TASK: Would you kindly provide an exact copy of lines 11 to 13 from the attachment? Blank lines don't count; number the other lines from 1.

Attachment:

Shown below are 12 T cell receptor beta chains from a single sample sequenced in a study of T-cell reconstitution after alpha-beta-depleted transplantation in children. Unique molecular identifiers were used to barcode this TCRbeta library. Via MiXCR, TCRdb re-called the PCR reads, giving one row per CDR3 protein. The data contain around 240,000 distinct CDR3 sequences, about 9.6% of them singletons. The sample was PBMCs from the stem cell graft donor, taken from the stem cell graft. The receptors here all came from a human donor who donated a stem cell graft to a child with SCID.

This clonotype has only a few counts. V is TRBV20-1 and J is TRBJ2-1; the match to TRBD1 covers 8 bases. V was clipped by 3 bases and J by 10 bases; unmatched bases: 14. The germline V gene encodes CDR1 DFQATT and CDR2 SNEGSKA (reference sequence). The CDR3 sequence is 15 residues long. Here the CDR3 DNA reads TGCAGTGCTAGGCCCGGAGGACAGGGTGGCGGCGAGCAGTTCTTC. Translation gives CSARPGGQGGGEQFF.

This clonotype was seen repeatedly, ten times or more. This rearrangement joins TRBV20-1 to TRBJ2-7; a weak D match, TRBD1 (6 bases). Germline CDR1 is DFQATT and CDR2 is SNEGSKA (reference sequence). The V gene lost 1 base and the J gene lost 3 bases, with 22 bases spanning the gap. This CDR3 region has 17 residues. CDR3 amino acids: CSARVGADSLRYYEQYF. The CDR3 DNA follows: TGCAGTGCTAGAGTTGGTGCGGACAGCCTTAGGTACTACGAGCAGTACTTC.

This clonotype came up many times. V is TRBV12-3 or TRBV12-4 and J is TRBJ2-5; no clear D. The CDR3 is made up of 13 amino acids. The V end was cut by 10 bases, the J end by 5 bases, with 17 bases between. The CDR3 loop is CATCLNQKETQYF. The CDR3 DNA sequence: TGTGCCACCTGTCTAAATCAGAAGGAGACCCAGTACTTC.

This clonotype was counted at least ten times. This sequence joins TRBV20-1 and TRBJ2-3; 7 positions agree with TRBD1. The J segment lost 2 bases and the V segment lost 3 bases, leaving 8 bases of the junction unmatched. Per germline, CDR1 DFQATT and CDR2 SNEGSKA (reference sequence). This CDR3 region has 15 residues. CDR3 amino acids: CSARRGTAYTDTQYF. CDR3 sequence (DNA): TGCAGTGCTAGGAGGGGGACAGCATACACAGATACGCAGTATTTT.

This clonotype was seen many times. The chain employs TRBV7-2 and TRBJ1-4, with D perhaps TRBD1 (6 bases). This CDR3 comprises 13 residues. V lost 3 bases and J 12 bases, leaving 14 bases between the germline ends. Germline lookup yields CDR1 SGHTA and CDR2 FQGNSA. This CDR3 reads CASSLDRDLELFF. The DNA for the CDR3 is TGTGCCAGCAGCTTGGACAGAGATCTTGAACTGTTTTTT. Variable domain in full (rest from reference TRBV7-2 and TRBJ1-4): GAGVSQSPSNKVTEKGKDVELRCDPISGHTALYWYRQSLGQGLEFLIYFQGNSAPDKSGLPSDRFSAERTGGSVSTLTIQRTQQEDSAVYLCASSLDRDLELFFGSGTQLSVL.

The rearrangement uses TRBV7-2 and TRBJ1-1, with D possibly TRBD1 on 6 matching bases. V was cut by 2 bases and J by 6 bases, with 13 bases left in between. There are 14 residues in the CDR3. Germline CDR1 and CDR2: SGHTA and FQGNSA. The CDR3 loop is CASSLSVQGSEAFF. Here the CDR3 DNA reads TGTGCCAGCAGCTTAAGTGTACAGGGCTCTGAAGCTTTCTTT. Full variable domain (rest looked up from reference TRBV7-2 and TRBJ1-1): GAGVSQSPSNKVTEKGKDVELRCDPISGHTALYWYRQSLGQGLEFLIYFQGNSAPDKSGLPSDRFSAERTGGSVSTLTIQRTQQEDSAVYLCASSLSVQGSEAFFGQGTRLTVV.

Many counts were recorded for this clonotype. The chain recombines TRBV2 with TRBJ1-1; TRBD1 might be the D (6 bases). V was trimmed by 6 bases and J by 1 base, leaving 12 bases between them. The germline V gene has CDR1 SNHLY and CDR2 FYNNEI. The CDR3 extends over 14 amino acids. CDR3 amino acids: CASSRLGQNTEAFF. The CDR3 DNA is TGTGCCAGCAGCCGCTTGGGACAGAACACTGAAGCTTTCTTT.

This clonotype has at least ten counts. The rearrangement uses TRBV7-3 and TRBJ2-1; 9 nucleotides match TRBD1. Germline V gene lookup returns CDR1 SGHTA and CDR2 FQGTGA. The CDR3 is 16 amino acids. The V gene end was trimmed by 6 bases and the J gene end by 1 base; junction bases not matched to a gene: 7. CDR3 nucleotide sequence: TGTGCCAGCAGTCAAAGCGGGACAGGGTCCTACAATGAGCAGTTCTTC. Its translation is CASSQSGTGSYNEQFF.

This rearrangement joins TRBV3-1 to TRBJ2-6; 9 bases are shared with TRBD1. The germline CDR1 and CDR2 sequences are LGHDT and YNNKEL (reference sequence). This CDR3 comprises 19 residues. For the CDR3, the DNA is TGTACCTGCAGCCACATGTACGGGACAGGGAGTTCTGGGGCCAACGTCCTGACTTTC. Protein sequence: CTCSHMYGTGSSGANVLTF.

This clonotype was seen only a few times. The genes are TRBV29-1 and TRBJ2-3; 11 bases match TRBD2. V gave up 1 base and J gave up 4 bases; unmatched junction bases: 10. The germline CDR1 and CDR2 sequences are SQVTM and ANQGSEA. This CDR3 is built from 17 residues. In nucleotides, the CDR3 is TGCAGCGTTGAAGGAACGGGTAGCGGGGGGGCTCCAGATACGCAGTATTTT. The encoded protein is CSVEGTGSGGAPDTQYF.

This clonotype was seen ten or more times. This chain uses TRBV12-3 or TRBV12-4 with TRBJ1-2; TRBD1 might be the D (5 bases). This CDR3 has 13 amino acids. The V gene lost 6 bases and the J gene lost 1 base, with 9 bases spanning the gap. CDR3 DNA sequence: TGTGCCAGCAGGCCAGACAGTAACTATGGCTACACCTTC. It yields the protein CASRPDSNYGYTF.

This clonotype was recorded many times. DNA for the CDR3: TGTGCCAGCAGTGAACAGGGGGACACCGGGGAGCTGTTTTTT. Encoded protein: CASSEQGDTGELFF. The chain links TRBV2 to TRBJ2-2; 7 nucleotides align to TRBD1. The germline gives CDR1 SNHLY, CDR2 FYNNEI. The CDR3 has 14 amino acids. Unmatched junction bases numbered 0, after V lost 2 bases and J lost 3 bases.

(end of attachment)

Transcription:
This clonotype was seen only a few times. The genes are TRBV29-1 and TRBJ2-3; 11 bases match TRBD2. V gave up 1 base and J gave up 4 bases; unmatched junction bases: 10. The germline CDR1 and CDR2 sequences are SQVTM and ANQGSEA. This CDR3 is built from 17 residues. In nucleotides, the CDR3 is TGCAGCGTTGAAGGAACGGGTAGCGGGGGGGCTCCAGATACGCAGTATTTT. The encoded protein is CSVEGTGSGGAPDTQYF.

This clonotype was seen ten or more times. This chain uses TRBV12-3 or TRBV12-4 with TRBJ1-2; TRBD1 might be the D (5 bases). This CDR3 has 13 amino acids. The V gene lost 6 bases and the J gene lost 1 base, with 9 bases spanning the gap. CDR3 DNA sequence: TGTGCCAGCAGGCCAGACAGTAACTATGGCTACACCTTC. It yields the protein CASRPDSNYGYTF.

This clonotype was recorded many times. DNA for the CDR3: TGTGCCAGCAGTGAACAGGGGGACACCGGGGAGCTGTTTTTT. Encoded protein: CASSEQGDTGELFF. The chain links TRBV2 to TRBJ2-2; 7 nucleotides align to TRBD1. The germline gives CDR1 SNHLY, CDR2 FYNNEI. The CDR3 has 14 amino acids. Unmatched junction bases numbered 0, after V lost 2 bases and J lost 3 bases.